The other night at our small group meeting, we were discussing how God has been at work in our lives. The discussion was framed by Isaiah 40.18-31. I had preached on this particular passage the Sunday before (our small group is always a “Christian conversation” based on the previous Sunday’s sermon passage).
Isaiah 40 is an oracle of hope for Israel, who is being taken into Babylonian captivity. In v. 18-31 God has reminded Israel that they have no need for idols, for God will be their savior. “But those who hope in the Lord will renew their strength. They will soar on wings like eagles; they will run and not grow weary, they will walk and not be faint” (v. 31). God reminds Israel that the assurance for his redemptive promise is found in the history of God at work. Verses 21-26a read:
Do you not know? Have you not heard? Has it not been told you from the beginning? Have you not understood since the earth was founded? He sits enthroned above the circle of the earth, and its people are like grasshoppers. He stretches out the heavens like a canopy, and spreads them out like a tent to live in. He brings princes to naught and reduces the rulers of this world to nothing. No sooner are they planted, no sooner are they sown, no sooner do they take root in the ground, than he blows on them and they wither, and a whirlwind sweeps them away like chaff. “To whom will you compare me? Or who is my equal?” says the Holy One.” Lift up your eyes and look to the heavens: Who created all these? He who brings out the starry host one by one, and calls them each by name.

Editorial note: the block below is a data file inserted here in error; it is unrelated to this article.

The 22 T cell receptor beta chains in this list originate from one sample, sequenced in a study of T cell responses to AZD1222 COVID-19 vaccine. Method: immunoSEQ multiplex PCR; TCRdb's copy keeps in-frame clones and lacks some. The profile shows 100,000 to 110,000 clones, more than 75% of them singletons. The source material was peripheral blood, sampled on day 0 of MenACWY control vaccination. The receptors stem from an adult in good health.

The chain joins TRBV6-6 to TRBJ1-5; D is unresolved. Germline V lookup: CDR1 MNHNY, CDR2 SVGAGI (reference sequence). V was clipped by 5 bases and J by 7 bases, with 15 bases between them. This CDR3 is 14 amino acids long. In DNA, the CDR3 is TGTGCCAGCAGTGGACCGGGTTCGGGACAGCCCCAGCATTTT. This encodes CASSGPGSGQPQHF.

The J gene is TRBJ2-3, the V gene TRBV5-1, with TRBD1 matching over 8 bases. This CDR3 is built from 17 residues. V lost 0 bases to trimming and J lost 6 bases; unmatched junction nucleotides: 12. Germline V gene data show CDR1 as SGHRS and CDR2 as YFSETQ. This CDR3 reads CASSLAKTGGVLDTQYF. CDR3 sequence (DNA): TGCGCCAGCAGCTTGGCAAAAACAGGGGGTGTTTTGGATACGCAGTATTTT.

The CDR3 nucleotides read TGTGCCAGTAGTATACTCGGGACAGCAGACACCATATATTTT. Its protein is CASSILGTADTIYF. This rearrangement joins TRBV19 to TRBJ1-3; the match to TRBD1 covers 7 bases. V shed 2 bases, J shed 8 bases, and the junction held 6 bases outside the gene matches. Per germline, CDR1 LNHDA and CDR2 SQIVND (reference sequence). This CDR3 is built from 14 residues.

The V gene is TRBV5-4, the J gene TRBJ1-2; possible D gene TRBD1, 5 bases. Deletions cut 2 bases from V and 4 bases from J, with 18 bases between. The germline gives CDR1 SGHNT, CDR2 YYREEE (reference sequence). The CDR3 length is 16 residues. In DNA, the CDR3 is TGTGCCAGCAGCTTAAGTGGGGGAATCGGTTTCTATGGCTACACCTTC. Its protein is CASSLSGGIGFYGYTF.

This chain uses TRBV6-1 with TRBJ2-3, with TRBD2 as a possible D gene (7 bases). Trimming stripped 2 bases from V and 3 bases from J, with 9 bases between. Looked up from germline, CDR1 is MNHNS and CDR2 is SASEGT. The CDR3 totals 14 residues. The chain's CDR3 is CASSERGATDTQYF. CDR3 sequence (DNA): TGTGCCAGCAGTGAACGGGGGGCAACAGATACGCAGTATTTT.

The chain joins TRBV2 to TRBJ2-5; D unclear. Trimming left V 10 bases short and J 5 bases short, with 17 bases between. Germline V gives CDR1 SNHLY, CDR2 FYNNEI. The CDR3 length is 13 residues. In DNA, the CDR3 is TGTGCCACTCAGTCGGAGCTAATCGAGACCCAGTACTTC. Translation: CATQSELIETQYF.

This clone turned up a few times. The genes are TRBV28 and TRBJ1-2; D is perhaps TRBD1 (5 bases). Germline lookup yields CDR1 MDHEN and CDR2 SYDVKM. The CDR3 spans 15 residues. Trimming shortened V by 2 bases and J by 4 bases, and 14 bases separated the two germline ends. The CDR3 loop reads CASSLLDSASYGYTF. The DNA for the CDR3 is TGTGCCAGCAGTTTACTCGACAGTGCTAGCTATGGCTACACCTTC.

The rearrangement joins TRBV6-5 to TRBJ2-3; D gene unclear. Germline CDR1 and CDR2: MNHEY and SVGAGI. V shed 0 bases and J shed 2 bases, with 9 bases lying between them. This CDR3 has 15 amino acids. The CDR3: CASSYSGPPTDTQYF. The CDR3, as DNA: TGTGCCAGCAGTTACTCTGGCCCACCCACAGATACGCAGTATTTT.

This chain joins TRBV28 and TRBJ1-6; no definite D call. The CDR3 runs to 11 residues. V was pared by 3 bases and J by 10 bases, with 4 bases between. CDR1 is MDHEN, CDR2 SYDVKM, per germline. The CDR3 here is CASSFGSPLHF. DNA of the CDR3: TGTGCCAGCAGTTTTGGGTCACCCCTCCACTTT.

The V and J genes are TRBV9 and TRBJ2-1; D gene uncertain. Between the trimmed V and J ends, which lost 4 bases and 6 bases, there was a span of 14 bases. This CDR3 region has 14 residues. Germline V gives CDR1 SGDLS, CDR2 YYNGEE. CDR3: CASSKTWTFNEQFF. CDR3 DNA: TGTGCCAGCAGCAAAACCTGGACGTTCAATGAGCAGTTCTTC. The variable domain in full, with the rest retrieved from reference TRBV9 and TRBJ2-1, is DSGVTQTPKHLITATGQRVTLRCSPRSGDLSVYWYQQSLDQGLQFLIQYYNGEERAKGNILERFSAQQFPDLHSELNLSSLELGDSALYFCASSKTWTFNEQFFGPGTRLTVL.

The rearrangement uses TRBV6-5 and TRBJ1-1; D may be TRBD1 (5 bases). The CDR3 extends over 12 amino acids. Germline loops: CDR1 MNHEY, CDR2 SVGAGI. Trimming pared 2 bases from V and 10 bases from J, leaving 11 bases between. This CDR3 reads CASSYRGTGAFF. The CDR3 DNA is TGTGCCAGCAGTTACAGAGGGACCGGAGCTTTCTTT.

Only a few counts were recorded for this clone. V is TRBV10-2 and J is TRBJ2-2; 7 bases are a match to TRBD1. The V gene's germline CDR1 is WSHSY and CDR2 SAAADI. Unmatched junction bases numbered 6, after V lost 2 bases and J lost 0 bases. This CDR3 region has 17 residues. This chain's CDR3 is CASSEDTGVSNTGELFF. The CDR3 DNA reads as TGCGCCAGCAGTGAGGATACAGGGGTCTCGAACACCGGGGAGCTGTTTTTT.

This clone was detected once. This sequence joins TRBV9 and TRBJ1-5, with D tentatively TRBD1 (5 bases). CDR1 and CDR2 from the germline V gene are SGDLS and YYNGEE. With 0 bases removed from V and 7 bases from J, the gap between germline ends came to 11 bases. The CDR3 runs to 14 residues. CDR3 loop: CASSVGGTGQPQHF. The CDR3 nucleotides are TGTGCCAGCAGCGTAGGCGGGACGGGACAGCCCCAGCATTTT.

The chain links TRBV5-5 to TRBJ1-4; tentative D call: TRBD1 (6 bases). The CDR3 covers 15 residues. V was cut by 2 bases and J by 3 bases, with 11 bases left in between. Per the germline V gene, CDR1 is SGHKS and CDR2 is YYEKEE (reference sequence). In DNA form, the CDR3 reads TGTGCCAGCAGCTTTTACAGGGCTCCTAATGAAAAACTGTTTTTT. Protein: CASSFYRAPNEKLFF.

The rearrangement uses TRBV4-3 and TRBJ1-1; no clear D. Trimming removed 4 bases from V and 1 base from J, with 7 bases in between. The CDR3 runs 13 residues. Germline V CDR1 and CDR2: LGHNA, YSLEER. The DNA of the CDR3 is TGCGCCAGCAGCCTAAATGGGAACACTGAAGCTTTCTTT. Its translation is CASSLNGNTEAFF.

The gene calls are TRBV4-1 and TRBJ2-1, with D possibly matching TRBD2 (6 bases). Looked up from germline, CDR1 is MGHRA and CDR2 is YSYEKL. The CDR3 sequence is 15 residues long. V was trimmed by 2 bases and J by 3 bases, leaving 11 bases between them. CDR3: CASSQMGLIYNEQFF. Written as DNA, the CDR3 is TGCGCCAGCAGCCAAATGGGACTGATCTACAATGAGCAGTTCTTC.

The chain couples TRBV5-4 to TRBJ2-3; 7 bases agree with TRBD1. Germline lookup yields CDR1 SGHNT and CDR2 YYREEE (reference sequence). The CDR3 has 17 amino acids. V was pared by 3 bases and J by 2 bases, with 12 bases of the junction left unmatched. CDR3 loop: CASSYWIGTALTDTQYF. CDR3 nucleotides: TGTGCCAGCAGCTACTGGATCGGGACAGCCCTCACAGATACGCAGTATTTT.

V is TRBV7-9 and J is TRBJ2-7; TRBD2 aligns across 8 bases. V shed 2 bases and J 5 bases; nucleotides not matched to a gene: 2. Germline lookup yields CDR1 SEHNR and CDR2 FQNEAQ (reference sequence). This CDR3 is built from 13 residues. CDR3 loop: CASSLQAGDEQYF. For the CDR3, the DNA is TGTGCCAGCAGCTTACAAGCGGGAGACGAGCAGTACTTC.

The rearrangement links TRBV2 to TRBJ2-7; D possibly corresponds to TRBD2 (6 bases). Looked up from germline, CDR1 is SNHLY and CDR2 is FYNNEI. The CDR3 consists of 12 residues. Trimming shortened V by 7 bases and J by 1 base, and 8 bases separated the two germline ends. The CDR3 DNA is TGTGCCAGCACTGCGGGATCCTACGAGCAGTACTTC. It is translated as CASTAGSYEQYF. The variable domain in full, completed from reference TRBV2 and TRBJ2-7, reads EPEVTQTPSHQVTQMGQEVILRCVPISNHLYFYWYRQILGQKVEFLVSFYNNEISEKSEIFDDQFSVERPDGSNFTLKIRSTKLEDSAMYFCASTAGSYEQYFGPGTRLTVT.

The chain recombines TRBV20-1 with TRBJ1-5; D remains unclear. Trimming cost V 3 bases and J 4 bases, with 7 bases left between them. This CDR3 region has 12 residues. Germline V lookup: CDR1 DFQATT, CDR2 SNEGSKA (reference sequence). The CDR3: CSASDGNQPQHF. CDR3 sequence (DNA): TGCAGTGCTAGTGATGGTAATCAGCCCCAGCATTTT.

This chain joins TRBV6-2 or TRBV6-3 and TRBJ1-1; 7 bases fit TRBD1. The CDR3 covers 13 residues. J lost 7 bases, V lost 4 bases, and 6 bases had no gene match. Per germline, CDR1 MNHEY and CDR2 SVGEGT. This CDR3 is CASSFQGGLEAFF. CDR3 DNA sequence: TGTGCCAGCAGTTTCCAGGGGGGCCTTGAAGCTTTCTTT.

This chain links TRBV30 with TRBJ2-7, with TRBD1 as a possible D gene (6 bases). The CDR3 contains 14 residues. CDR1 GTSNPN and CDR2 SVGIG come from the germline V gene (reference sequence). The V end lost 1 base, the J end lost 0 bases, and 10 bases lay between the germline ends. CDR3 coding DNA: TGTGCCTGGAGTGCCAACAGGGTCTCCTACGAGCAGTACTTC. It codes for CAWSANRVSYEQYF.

So in our small group we began discussing how God has been at work in our own lives in order to grasp how we can hope in God for the future, even in times of suffering. Glenn, an older gentleman, who is a retired preacher and helped plant several Churches of Christ in the north, began to speak. He told how he and two other men met one day underneath a tree to discuss a college campus that had recently been abandoned in the town of York, Nebraska. The result of this initial conversation would eventually become York College of York, NE (a Christian college affiliated with Churches of Christ).
Eventually another older man, Gerald, spoke up. He told about his family moving to Wichita, Kansas where Gerald and his wife became Christians. Shortly after becoming Christians they learned about York College and believing it was a Christ worthy cause, they began supporting York College.
Immediately Peter, a younger man, spoke up and told the group that he and his wife met at York College. What became clear was that God was not just at work in our lives, though he surely was. God was at work in our lives in some unseen ways to us yet they were ways that were interconnected, which served to bless us all.
Praise be to God, who was, and is, and is to come!